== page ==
Sunday, February 1, 2009

Packet Design Offers Management Tool for Outsourced MPLS VPNs

Packet Design introduced a network management product that lets enterprises monitor their outsourced MPLS VPNs to determine whether service providers have set them up correctly and if information is moving as intended between corporate sites. The MPLS WAN Explorer cam identify changes in network "reachability" (the ability of IP traffic to move between any two sites at a given time) and verify that the service provider has deployed the MPLS VPN routing architecture according to enterprise policy (e.g., hub-and-spoke, full mesh, etc.). Enterprise IT managers, who previously had no visibility into the routing of traffic over the service provider's network, gain crucial information on issues that can significantly impact service delivery.

MPLS WAN Explorer is an enhanced version of Packet Design's original Route Explorer which provides organizations with end-to-end visibility into their layer 3 (routing) topology. Like Route Explorer, MPLS WAN Explorer listens passively to routing protocol (BGP, OSPF, EIGRP, IS-IS) exchanges, creating an accurate, real-time, network-wide routing map that reveals clearly how each site is connected to the VPN(s) and whether any given site can talk to any other. Real-time inter-site reachability is compared against an established baseline, helping identify possible problems.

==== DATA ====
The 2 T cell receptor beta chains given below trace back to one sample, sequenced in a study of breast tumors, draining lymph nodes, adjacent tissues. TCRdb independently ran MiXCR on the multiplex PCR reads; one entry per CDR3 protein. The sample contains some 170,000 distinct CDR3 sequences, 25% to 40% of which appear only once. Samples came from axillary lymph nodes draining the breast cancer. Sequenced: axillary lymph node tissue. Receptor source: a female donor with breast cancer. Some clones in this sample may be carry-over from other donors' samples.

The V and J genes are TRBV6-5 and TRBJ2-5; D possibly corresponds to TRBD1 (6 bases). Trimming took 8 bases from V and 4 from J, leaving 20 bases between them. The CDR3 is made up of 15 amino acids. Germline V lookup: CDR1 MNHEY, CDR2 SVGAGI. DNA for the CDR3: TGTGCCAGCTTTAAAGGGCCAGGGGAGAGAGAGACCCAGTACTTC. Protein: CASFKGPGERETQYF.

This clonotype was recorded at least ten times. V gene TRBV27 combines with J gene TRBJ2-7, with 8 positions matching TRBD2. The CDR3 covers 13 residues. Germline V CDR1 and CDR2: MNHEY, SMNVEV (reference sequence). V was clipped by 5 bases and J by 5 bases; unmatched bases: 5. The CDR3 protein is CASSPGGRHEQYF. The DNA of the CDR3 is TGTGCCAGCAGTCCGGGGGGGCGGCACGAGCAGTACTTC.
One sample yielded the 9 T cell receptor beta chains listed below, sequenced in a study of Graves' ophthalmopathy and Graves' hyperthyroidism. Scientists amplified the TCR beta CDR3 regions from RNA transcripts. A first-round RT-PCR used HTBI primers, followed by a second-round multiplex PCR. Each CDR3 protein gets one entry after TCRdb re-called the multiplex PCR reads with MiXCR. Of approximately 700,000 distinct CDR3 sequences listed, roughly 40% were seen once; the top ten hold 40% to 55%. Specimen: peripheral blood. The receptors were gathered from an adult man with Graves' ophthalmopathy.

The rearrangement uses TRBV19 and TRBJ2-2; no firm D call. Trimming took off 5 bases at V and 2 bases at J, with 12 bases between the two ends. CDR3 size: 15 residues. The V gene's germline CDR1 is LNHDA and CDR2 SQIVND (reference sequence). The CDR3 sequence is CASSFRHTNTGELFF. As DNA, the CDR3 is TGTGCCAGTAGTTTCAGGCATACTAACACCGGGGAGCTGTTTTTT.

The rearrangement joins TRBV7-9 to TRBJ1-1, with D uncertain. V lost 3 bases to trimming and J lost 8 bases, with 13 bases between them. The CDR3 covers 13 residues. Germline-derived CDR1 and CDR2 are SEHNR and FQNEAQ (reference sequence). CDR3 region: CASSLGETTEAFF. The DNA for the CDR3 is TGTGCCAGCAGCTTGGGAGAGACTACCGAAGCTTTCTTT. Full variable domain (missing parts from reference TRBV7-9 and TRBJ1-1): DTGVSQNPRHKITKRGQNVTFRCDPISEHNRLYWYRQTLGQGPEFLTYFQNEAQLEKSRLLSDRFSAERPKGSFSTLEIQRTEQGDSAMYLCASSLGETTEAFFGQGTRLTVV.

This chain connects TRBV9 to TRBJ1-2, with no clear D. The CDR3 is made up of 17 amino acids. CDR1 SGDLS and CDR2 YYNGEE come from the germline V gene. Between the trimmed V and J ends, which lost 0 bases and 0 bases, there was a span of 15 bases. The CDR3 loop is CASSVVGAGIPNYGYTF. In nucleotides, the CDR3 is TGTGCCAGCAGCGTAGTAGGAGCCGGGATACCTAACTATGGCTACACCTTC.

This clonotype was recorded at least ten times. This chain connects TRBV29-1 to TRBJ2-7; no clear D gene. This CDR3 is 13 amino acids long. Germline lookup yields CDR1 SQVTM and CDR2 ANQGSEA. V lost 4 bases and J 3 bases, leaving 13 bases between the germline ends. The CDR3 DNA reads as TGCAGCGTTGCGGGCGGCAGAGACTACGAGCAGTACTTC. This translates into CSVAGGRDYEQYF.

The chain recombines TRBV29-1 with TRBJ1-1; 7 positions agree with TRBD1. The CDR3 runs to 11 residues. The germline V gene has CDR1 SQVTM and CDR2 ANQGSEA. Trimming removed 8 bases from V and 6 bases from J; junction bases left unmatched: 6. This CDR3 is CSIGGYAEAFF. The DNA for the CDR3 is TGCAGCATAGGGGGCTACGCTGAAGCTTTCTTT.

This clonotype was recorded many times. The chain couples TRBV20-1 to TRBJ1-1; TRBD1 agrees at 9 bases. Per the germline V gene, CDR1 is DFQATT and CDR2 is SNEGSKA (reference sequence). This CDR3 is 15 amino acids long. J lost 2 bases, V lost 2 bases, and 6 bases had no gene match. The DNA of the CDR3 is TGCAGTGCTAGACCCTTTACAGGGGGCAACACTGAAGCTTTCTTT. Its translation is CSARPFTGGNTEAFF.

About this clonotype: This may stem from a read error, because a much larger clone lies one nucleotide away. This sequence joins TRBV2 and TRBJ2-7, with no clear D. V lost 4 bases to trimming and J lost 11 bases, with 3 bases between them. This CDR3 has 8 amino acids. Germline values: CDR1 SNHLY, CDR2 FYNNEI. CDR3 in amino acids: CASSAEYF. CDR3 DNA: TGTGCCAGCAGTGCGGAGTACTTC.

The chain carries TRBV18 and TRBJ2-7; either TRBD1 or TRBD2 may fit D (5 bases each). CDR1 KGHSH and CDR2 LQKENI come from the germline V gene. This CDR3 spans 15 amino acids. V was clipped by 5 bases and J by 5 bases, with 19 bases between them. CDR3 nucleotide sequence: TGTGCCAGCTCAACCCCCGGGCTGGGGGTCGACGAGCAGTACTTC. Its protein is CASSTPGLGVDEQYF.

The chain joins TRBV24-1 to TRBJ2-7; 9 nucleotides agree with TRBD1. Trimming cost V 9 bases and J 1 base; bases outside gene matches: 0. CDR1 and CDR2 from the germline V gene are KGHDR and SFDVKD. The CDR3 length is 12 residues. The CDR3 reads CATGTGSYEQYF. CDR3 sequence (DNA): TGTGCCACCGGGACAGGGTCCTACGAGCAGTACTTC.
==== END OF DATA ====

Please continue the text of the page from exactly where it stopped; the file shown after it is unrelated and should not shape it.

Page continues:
Packet Design said that its MPLS WAN Explorer helps network managers quickly find problems such as 1) loss of reachability to critical servers even though all sites are connected, 2) a service provider's failure to adhere to the customer's requested topology, 3) loss of redundancy because a primary VPN has gone down and traffic is being routed over a secondary VPN, and 4) route "leakage" among service provider customers, with the resulting compromised privacy. These issues, while they may not display immediate symptoms, can negatively affect network behavior and service delivery -- and are typically undetectable by conventional management tools.

"VPN topologies are highly complex," said Jeff Raice, Packet Design's executive vice president of marketing and business development. "A large enterprise may use several service providers, each providing multiple VPNs. Corporate policy may dictate that certain sites talk only to certain providers or VPNs, and some VPNs may be implemented across multiple providers. Until now, the enterprise's view of its WAN stopped where the provider's network started. The IT manager had no way of knowing if one site was reachable from another, or of determining whether a WAN service problem originated with the provider or the enterprise itself. Guesswork delayed effective troubleshooting, while operating costs shot up and users suffered.

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